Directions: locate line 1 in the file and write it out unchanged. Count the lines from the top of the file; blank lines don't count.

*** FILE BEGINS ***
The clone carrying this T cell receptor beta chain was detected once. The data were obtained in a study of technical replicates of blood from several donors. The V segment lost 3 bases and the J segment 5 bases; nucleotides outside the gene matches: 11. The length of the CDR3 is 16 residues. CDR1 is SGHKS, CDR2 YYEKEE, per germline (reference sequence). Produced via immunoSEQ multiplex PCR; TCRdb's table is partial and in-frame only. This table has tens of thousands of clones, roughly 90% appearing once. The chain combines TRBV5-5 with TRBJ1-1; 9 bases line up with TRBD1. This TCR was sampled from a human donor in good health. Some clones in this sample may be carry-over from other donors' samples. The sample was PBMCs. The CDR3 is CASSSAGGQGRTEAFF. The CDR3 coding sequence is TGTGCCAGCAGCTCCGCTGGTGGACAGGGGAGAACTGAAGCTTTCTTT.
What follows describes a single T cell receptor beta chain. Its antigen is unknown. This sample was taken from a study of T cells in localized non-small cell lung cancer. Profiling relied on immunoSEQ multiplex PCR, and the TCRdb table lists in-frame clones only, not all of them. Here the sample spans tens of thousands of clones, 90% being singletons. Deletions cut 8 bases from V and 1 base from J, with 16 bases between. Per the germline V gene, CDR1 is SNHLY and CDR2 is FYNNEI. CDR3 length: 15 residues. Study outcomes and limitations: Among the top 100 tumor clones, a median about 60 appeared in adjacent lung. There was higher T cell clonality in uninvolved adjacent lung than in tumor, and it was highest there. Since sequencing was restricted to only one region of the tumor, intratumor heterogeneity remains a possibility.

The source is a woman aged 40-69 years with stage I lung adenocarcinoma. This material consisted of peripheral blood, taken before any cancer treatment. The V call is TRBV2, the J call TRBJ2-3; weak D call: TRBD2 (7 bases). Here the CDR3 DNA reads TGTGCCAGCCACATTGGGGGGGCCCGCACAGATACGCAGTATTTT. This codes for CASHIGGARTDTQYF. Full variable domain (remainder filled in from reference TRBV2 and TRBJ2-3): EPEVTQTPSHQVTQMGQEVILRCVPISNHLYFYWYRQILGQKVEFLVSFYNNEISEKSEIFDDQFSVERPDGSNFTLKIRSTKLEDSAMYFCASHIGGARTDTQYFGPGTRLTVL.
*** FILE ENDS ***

The clone carrying this T cell receptor beta chain was detected once. The data were obtained in a study of technical replicates of blood from several donors. The V segment lost 3 bases and the J segment 5 bases; nucleotides outside the gene matches: 11. The length of the CDR3 is 16 residues. CDR1 is SGHKS, CDR2 YYEKEE, per germline (reference sequence). Produced via immunoSEQ multiplex PCR; TCRdb's table is partial and in-frame only. This table has tens of thousands of clones, roughly 90% appearing once. The chain combines TRBV5-5 with TRBJ1-1; 9 bases line up with TRBD1. This TCR was sampled from a human donor in good health. Some clones in this sample may be carry-over from other donors' samples. The sample was PBMCs. The CDR3 is CASSSAGGQGRTEAFF. The CDR3 coding sequence is TGTGCCAGCAGCTCCGCTGGTGGACAGGGGAGAACTGAAGCTTTCTTT.